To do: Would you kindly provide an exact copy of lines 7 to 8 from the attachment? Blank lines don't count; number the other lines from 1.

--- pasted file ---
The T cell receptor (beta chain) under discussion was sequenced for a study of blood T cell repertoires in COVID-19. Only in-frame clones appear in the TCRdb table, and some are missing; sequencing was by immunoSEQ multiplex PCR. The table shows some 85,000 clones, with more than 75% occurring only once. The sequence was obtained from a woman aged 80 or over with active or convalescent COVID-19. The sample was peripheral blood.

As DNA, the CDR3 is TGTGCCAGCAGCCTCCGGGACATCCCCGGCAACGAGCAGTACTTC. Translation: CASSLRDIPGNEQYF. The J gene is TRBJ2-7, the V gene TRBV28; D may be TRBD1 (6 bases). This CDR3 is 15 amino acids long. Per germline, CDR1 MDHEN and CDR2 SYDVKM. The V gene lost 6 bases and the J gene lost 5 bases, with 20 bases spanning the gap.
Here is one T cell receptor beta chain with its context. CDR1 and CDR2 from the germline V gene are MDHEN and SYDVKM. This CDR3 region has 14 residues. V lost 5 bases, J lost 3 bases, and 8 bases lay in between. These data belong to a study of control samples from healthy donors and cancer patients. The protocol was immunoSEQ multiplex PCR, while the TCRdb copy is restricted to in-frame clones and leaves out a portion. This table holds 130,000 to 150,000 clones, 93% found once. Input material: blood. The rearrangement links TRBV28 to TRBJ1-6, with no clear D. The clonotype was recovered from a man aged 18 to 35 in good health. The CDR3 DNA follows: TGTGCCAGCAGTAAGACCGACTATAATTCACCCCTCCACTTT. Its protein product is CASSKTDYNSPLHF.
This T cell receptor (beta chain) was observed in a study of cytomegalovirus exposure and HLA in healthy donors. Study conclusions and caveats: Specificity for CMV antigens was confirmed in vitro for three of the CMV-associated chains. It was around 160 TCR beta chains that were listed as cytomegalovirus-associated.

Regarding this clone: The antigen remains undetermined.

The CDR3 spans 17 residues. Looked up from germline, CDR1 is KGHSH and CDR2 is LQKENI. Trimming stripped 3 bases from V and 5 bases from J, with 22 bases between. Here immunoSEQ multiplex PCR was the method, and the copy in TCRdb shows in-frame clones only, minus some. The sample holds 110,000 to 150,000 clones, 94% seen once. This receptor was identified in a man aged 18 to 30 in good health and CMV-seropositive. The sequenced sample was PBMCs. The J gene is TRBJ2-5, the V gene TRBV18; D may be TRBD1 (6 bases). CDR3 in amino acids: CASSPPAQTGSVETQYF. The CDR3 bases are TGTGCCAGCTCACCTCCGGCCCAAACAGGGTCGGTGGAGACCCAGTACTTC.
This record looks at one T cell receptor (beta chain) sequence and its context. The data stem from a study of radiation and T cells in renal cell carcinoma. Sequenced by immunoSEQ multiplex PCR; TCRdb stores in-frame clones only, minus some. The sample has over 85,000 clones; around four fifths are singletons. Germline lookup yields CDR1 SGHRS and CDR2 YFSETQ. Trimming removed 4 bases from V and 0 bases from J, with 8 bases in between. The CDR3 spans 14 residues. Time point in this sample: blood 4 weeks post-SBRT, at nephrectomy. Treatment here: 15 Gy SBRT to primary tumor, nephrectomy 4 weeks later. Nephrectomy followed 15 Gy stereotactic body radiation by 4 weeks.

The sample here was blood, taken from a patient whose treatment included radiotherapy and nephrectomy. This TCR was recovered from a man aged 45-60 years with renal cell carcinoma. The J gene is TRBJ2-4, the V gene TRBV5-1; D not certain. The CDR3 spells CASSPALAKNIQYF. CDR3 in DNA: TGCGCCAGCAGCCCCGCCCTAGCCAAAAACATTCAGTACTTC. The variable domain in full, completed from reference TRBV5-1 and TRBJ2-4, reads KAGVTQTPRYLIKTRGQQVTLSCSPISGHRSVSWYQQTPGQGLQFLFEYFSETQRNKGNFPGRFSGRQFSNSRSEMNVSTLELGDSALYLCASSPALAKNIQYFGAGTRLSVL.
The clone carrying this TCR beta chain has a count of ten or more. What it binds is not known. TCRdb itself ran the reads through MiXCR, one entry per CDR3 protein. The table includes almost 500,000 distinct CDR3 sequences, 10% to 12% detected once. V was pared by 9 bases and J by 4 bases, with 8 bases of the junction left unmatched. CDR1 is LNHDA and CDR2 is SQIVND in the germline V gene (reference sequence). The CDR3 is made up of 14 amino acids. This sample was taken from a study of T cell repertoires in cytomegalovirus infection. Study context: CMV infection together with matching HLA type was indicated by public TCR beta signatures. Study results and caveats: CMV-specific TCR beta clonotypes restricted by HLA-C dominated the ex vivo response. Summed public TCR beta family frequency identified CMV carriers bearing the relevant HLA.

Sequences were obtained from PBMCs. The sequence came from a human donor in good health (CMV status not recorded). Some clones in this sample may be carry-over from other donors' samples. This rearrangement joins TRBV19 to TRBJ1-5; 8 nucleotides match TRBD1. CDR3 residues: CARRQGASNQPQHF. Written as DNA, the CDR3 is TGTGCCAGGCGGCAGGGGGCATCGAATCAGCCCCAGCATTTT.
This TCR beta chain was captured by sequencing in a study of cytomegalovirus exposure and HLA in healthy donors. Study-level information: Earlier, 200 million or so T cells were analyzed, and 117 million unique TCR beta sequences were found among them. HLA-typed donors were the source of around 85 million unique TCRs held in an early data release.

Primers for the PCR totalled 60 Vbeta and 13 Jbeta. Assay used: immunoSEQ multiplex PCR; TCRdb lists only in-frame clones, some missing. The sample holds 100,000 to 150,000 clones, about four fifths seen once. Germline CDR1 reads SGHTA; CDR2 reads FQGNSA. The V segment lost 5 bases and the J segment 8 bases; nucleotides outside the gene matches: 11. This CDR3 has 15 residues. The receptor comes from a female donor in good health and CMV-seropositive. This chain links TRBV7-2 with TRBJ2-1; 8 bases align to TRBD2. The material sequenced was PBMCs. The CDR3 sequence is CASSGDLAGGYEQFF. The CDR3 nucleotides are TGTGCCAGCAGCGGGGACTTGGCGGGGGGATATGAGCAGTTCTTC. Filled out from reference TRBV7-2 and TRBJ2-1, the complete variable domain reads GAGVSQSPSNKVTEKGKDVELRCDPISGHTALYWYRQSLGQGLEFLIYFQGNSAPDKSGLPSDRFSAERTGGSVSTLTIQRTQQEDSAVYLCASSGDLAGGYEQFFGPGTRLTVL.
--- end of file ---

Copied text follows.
This record looks at one T cell receptor (beta chain) sequence and its context. The data stem from a study of radiation and T cells in renal cell carcinoma. Sequenced by immunoSEQ multiplex PCR; TCRdb stores in-frame clones only, minus some. The sample has over 85,000 clones; around four fifths are singletons. Germline lookup yields CDR1 SGHRS and CDR2 YFSETQ. Trimming removed 4 bases from V and 0 bases from J, with 8 bases in between. The CDR3 spans 14 residues. Time point in this sample: blood 4 weeks post-SBRT, at nephrectomy. Treatment here: 15 Gy SBRT to primary tumor, nephrectomy 4 weeks later. Nephrectomy followed 15 Gy stereotactic body radiation by 4 weeks.

The sample here was blood, taken from a patient whose treatment included radiotherapy and nephrectomy. This TCR was recovered from a man aged 45-60 years with renal cell carcinoma. The J gene is TRBJ2-4, the V gene TRBV5-1; D not certain. The CDR3 spells CASSPALAKNIQYF. CDR3 in DNA: TGCGCCAGCAGCCCCGCCCTAGCCAAAAACATTCAGTACTTC. The variable domain in full, completed from reference TRBV5-1 and TRBJ2-4, reads KAGVTQTPRYLIKTRGQQVTLSCSPISGHRSVSWYQQTPGQGLQFLFEYFSETQRNKGNFPGRFSGRQFSNSRSEMNVSTLELGDSALYLCASSPALAKNIQYFGAGTRLSVL.